Sluggish broadband? BT unveils 98 new areas for full fiber web. Is YOUR avenue subsequent?
BT’s own Openreach has announced 98 areas across the UK where it plans to switch from aging copper connections to fiber broadband, which will unlock ultra-fast speeds and improve reliability. Openreach has already connected around six million homes in the UK to full fiber broadband (that’s around 47,000 homes connected each week) as part of its plan to upgrade 25 million homes across the UK by December 2026. The upgrade process involves moving from traditional copper landlines to all-glass lines.
Copper is significantly slower than fiber…and the electrical signal (compared to using light signals in a fiber optic cable) degrades exponentially over longer distances. In other words, internet speeds in your home will get worse if your front door is farther from the green closets that Openreach has installed across the country than your neighbor down the street. This isn’t that much of a problem after upgrading to full fiber.
Theoretically, 100Mbps is the maximum you can expect from a copper connection to your nearest exchange. However, this speed is likely to decrease depending on the distance to your door, spikes in demand at peak times, and inclement weather. Fiber broadband has more bandwidth and can deliver download speeds of 1,000 Mbps and more to your home.
As more people work from home, download updates to their gadgets, install smart devices, rely on the internet to make video calls and stay in touch, and binge box sets and watch movies at peak times… households in all of the UK need access to faster speeds. And that’s ahead of the next wave of technology, including streaming video games to your home – as we’re already seeing with xCloud from Microsoft’s Xbox team, virtual reality from Facebook, and 8K picture quality, to name a few.
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Upgrading to full fiber is not a quick process. Openreach engineers must slowly install new fiber optic cables, and only when three quarters of residents in an area can access the next-generation technology will the team attempt to move away from copper-based phone lines. It can often take around two years after the first cable has been laid before the copper can be completely switched off, since many customers do not regularly upgrade their broadband connection.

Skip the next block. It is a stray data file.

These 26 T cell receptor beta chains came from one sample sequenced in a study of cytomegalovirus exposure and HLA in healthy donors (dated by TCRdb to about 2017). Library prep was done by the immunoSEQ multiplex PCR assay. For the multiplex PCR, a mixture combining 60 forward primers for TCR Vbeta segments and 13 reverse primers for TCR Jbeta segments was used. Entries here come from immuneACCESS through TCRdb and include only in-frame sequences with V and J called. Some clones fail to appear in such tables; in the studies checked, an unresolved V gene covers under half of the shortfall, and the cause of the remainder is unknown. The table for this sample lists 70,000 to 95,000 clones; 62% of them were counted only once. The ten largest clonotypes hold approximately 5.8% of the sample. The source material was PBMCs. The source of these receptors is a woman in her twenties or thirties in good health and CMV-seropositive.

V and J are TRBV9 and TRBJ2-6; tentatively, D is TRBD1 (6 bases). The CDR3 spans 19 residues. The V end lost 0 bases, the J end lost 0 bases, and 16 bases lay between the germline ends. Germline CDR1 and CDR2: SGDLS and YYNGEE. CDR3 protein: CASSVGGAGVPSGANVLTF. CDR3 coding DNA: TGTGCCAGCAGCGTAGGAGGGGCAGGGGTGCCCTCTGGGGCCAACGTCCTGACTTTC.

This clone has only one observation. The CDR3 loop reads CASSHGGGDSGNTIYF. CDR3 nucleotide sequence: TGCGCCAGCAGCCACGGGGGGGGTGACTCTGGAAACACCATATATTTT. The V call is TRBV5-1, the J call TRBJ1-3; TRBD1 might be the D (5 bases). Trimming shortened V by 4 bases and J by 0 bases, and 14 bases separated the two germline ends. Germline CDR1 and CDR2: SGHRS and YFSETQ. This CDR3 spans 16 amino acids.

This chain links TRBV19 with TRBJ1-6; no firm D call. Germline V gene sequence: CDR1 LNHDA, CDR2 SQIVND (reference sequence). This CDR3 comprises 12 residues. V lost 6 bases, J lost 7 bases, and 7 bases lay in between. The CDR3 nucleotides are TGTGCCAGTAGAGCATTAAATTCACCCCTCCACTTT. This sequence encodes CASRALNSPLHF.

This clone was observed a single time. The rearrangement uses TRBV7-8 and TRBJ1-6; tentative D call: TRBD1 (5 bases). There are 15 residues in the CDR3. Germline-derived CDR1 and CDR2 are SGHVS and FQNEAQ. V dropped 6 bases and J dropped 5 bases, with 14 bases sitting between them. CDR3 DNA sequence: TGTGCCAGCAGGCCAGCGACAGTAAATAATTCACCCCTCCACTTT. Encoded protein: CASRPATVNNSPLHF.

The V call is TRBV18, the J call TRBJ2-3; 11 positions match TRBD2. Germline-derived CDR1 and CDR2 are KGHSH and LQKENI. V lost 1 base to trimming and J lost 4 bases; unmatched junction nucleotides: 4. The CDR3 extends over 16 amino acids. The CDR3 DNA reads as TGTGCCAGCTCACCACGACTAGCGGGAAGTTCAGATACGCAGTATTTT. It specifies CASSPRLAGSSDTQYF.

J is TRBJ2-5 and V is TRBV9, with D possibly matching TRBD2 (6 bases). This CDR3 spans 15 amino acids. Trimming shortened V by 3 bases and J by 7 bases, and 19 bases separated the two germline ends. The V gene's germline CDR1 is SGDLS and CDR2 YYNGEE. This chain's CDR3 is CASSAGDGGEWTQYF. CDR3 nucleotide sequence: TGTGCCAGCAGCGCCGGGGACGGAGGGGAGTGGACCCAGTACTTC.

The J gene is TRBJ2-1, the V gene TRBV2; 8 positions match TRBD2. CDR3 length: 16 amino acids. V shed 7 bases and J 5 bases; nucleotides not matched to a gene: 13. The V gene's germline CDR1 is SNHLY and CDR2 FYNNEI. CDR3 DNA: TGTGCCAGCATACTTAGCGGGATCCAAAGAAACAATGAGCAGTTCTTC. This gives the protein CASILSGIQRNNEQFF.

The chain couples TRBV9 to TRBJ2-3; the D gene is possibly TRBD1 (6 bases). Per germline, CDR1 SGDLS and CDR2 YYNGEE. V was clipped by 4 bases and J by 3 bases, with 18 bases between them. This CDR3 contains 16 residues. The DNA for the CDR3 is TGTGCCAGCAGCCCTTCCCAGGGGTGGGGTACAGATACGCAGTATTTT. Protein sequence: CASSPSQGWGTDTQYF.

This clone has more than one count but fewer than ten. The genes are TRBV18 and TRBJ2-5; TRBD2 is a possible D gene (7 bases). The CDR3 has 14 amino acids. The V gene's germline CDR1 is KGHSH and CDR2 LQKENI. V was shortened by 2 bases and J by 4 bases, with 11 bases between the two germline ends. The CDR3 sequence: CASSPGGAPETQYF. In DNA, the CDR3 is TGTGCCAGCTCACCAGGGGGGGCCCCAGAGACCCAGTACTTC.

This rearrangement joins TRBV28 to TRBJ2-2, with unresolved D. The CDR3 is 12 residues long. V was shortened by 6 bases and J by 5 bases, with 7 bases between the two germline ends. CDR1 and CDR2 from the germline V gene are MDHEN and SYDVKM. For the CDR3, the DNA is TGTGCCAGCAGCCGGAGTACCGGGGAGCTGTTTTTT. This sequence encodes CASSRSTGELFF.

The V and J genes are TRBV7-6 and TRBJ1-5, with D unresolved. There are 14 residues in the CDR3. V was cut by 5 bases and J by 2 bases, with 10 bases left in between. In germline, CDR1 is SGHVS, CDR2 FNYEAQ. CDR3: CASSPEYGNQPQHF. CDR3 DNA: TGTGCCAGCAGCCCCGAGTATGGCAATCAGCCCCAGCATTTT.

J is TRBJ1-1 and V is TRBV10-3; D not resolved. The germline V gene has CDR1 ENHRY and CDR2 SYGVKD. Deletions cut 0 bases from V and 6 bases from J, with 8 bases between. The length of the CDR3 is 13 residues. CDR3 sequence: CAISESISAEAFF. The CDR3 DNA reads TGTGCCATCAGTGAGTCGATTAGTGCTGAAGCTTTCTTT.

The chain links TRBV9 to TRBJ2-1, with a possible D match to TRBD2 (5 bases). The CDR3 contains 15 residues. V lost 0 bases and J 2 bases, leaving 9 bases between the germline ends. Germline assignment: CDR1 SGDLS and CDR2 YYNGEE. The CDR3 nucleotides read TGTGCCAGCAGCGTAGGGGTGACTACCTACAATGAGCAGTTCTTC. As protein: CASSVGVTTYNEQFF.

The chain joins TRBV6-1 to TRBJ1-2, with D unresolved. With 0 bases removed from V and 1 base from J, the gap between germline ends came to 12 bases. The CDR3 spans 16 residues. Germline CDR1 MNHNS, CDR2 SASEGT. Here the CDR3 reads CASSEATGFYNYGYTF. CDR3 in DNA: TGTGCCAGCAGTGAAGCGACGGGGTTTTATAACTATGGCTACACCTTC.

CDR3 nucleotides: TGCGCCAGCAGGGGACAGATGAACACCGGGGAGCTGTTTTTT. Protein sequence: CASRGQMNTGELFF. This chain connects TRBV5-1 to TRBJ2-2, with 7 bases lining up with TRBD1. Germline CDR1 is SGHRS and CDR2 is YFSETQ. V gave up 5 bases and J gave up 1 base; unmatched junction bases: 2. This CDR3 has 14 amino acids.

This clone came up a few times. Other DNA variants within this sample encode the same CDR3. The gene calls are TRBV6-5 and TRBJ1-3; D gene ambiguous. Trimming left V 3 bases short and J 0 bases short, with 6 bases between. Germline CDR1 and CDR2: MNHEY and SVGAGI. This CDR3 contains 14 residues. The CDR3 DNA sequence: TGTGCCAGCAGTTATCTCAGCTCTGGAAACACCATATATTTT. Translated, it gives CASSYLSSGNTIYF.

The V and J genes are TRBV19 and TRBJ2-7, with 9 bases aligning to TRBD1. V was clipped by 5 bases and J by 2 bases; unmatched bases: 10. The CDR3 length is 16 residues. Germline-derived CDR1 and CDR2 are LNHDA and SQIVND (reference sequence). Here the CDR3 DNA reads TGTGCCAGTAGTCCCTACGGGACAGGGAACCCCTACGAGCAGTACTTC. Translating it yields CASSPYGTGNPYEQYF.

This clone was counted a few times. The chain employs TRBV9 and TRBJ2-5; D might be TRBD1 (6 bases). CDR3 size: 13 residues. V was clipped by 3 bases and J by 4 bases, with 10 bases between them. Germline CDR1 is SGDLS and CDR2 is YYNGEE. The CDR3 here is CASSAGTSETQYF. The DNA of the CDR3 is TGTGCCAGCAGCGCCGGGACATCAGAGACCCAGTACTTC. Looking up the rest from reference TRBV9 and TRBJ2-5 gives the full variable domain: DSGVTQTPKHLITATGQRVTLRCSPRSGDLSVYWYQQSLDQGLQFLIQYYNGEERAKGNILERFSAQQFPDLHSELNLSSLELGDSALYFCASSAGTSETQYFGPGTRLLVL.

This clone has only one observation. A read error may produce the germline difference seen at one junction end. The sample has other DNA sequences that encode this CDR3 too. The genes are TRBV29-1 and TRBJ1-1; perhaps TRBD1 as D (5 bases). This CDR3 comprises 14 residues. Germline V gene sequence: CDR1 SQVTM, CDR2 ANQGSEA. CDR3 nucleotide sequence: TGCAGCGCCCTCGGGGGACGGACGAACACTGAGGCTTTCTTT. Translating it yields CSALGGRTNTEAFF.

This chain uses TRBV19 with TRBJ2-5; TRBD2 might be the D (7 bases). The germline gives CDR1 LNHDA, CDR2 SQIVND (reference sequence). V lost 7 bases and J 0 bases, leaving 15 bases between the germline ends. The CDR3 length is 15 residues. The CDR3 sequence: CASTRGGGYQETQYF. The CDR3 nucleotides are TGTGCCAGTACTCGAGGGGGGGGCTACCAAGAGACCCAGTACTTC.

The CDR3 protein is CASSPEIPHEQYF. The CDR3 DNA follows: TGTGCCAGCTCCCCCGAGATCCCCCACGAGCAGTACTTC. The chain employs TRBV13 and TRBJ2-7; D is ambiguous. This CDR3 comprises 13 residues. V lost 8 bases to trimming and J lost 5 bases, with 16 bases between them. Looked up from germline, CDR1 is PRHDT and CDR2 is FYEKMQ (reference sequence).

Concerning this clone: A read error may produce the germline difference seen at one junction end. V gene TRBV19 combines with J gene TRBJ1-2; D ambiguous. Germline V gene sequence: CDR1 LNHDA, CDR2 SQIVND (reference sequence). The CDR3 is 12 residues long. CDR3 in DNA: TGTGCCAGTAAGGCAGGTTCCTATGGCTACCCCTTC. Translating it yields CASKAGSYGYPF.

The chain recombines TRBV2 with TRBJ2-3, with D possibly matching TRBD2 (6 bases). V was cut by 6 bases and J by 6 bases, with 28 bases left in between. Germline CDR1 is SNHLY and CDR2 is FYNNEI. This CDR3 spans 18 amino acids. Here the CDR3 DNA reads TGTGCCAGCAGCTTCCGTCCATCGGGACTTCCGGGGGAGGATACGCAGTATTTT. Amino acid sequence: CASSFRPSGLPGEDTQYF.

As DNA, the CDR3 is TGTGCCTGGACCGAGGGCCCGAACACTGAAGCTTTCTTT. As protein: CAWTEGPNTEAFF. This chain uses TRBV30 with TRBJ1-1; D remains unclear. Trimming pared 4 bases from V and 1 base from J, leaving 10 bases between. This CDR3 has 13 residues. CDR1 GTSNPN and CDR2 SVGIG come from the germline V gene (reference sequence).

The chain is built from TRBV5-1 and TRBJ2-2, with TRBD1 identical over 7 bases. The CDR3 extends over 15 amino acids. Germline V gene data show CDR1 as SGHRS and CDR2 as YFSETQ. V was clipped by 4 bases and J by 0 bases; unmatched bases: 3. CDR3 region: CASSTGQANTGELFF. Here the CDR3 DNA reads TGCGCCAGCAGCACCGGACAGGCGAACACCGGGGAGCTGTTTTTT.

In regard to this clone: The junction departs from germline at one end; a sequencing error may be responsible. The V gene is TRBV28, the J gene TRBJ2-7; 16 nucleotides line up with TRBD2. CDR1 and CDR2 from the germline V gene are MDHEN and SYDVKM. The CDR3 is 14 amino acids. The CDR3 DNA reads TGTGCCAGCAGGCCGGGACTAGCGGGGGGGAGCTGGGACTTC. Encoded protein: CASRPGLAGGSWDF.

According to broadband-obsessed blog ISPreview, which is closely following the ongoing full-fiber broadband upgrade, the next 98 areas identified by Openreach for this upgrade process are as follows…
Aberdeen Balgownie in Aberdeen, Aldridge, Alfreton, Allesley in Coventry, Ardrossan in Saltcoats, Aviemore, Balham in South London, Bamber Bridge, Barrhead, Beith, Biggin Hill in Bromley, Boston Spa, Brighouse, Broadwell in Oldbury, Burnley, Burton Joyce, Bury in Greater Manchester, Chellaston in Derby, Childrey, Cleckheaton, Creaton, Dalkeith, Dawlish, Dunloy in Ballymena, Duston in Northampton, Earby, Easingwold, Exhall in Coventry, Feeny in Londonderry, Foleshill in Coventry, Gowerton, Grove Park in Lewisham, Guiseley , Harrold in Bedford, Hayes Common in Bromley, Hemsworth, Herongate in West Horndon, Heysham, Highworth, Horwich in Greater Manchester, Hoylake, Huyton in Liverpool, Hyde in Greater Manchester, Intake in Sheffield, Irby in Heswall, Irvinestown in Enniskillen, Ivybridge , Kilbirnie, Killleavy in Newry, Kircubbin in Newtownards, Kislingbury in Bugbrooke, Laindon in Basildon, Langford, Langley Mill in Heanor, Leigh in Greater Manchester, Fife in Leven, Leyland, Llandaff in CA rdiff, Lowdham, Magor at Undy, Mayobridge at Newry, Maze at Lisburn, Milnsbridge at Huddersfield, Morecambe, Moy at Dungannon, Mulbarton, Ormskirk, Otley, Park Street at How Wood, Plymouth, Portglenone at Ballymena, Rainham at Gillingham (Kent) , Rawdon in Yeadon, Redbourn, Rhiwderin in Newport, Rhoose, Richmond in North Yorkshire, Ripley, Roade, Rushden, Sandwich, Shipley, Sion Mills in Strabane, Sketty in Swansea, Sleaford, Somersham in Huntingdonshire, Stanford Le Hope, Stonyburn in Bents , Takeley, Theydon Bois, Tipton, Troon, Turvey, WaterHayes Farm in Newcastle-under-Lyme, Wheathampstead, Whitchurch in Bristol, Wootton Bassett and Wraysbury.